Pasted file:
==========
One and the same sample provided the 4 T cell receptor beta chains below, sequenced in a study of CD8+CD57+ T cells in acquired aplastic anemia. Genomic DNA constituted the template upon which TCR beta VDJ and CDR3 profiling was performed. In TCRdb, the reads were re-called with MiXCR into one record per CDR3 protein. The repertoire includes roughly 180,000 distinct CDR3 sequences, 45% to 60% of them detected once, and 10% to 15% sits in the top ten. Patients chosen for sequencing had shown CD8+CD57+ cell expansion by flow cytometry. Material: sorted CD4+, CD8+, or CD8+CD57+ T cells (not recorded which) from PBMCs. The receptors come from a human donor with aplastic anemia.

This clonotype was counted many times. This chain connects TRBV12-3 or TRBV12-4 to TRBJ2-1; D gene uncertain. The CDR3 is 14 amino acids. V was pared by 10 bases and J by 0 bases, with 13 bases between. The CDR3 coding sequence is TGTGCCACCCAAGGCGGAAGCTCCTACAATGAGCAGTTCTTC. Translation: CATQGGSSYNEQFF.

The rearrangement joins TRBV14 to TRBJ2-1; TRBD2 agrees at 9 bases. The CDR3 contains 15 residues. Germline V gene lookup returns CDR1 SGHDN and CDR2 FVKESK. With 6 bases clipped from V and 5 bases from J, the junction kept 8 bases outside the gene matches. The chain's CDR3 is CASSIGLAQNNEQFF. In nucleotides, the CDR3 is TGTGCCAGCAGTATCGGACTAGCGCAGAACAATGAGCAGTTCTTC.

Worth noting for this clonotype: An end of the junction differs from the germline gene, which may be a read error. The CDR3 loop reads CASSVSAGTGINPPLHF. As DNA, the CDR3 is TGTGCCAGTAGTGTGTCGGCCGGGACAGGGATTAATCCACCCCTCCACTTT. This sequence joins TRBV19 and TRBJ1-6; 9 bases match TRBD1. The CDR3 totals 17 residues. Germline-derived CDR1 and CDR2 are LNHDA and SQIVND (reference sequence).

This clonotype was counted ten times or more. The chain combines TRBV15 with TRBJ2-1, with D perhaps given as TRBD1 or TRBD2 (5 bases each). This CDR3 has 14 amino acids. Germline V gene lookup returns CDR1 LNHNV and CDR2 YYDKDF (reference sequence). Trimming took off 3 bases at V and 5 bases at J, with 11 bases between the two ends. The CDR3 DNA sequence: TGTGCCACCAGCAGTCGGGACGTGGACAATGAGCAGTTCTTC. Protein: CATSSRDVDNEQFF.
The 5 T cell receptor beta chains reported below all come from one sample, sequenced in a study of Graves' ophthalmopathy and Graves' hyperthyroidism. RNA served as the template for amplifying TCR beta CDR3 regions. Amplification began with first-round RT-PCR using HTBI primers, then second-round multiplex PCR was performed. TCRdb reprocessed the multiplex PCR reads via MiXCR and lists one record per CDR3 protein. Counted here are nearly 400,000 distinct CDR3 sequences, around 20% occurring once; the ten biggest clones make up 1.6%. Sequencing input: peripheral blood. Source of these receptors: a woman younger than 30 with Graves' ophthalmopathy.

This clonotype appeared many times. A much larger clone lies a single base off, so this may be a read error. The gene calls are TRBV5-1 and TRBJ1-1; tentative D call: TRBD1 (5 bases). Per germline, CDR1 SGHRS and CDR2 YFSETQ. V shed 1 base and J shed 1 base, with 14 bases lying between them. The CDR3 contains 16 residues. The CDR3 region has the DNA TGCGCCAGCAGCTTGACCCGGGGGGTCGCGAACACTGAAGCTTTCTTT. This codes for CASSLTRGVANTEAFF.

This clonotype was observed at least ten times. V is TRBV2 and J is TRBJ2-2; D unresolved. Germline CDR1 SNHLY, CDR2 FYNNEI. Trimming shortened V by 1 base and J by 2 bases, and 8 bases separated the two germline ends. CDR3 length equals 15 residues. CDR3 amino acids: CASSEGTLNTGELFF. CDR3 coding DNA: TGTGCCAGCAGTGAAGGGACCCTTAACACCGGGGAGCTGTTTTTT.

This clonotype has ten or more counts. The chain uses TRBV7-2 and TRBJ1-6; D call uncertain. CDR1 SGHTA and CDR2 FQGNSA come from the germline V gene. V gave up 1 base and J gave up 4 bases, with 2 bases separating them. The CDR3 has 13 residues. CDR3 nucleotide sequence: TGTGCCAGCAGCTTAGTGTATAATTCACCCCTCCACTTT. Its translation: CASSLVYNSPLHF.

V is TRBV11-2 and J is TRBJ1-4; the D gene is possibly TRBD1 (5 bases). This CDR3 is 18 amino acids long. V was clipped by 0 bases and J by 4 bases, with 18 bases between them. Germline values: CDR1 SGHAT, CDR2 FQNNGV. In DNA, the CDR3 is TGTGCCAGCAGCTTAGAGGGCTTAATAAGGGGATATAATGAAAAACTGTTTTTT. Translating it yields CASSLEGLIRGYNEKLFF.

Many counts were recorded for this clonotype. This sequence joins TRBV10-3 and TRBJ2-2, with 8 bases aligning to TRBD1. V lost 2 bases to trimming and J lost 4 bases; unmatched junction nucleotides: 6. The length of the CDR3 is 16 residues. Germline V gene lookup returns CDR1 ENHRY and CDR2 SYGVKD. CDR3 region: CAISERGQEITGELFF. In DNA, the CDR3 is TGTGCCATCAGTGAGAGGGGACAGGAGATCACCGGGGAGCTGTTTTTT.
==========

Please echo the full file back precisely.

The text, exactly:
One and the same sample provided the 4 T cell receptor beta chains below, sequenced in a study of CD8+CD57+ T cells in acquired aplastic anemia. Genomic DNA constituted the template upon which TCR beta VDJ and CDR3 profiling was performed. In TCRdb, the reads were re-called with MiXCR into one record per CDR3 protein. The repertoire includes roughly 180,000 distinct CDR3 sequences, 45% to 60% of them detected once, and 10% to 15% sits in the top ten. Patients chosen for sequencing had shown CD8+CD57+ cell expansion by flow cytometry. Material: sorted CD4+, CD8+, or CD8+CD57+ T cells (not recorded which) from PBMCs. The receptors come from a human donor with aplastic anemia.

This clonotype was counted many times. This chain connects TRBV12-3 or TRBV12-4 to TRBJ2-1; D gene uncertain. The CDR3 is 14 amino acids. V was pared by 10 bases and J by 0 bases, with 13 bases between. The CDR3 coding sequence is TGTGCCACCCAAGGCGGAAGCTCCTACAATGAGCAGTTCTTC. Translation: CATQGGSSYNEQFF.

The rearrangement joins TRBV14 to TRBJ2-1; TRBD2 agrees at 9 bases. The CDR3 contains 15 residues. Germline V gene lookup returns CDR1 SGHDN and CDR2 FVKESK. With 6 bases clipped from V and 5 bases from J, the junction kept 8 bases outside the gene matches. The chain's CDR3 is CASSIGLAQNNEQFF. In nucleotides, the CDR3 is TGTGCCAGCAGTATCGGACTAGCGCAGAACAATGAGCAGTTCTTC.

Worth noting for this clonotype: An end of the junction differs from the germline gene, which may be a read error. The CDR3 loop reads CASSVSAGTGINPPLHF. As DNA, the CDR3 is TGTGCCAGTAGTGTGTCGGCCGGGACAGGGATTAATCCACCCCTCCACTTT. This sequence joins TRBV19 and TRBJ1-6; 9 bases match TRBD1. The CDR3 totals 17 residues. Germline-derived CDR1 and CDR2 are LNHDA and SQIVND (reference sequence).

This clonotype was counted ten times or more. The chain combines TRBV15 with TRBJ2-1, with D perhaps given as TRBD1 or TRBD2 (5 bases each). This CDR3 has 14 amino acids. Germline V gene lookup returns CDR1 LNHNV and CDR2 YYDKDF (reference sequence). Trimming took off 3 bases at V and 5 bases at J, with 11 bases between the two ends. The CDR3 DNA sequence: TGTGCCACCAGCAGTCGGGACGTGGACAATGAGCAGTTCTTC. Protein: CATSSRDVDNEQFF.
The 5 T cell receptor beta chains reported below all come from one sample, sequenced in a study of Graves' ophthalmopathy and Graves' hyperthyroidism. RNA served as the template for amplifying TCR beta CDR3 regions. Amplification began with first-round RT-PCR using HTBI primers, then second-round multiplex PCR was performed. TCRdb reprocessed the multiplex PCR reads via MiXCR and lists one record per CDR3 protein. Counted here are nearly 400,000 distinct CDR3 sequences, around 20% occurring once; the ten biggest clones make up 1.6%. Sequencing input: peripheral blood. Source of these receptors: a woman younger than 30 with Graves' ophthalmopathy.

This clonotype appeared many times. A much larger clone lies a single base off, so this may be a read error. The gene calls are TRBV5-1 and TRBJ1-1; tentative D call: TRBD1 (5 bases). Per germline, CDR1 SGHRS and CDR2 YFSETQ. V shed 1 base and J shed 1 base, with 14 bases lying between them. The CDR3 contains 16 residues. The CDR3 region has the DNA TGCGCCAGCAGCTTGACCCGGGGGGTCGCGAACACTGAAGCTTTCTTT. This codes for CASSLTRGVANTEAFF.

This clonotype was observed at least ten times. V is TRBV2 and J is TRBJ2-2; D unresolved. Germline CDR1 SNHLY, CDR2 FYNNEI. Trimming shortened V by 1 base and J by 2 bases, and 8 bases separated the two germline ends. CDR3 length equals 15 residues. CDR3 amino acids: CASSEGTLNTGELFF. CDR3 coding DNA: TGTGCCAGCAGTGAAGGGACCCTTAACACCGGGGAGCTGTTTTTT.

This clonotype has ten or more counts. The chain uses TRBV7-2 and TRBJ1-6; D call uncertain. CDR1 SGHTA and CDR2 FQGNSA come from the germline V gene. V gave up 1 base and J gave up 4 bases, with 2 bases separating them. The CDR3 has 13 residues. CDR3 nucleotide sequence: TGTGCCAGCAGCTTAGTGTATAATTCACCCCTCCACTTT. Its translation: CASSLVYNSPLHF.

V is TRBV11-2 and J is TRBJ1-4; the D gene is possibly TRBD1 (5 bases). This CDR3 is 18 amino acids long. V was clipped by 0 bases and J by 4 bases, with 18 bases between them. Germline values: CDR1 SGHAT, CDR2 FQNNGV. In DNA, the CDR3 is TGTGCCAGCAGCTTAGAGGGCTTAATAAGGGGATATAATGAAAAACTGTTTTTT. Translating it yields CASSLEGLIRGYNEKLFF.

Many counts were recorded for this clonotype. This sequence joins TRBV10-3 and TRBJ2-2, with 8 bases aligning to TRBD1. V lost 2 bases to trimming and J lost 4 bases; unmatched junction nucleotides: 6. The length of the CDR3 is 16 residues. Germline V gene lookup returns CDR1 ENHRY and CDR2 SYGVKD. CDR3 region: CAISERGQEITGELFF. In DNA, the CDR3 is TGTGCCATCAGTGAGAGGGGACAGGAGATCACCGGGGAGCTGTTTTTT.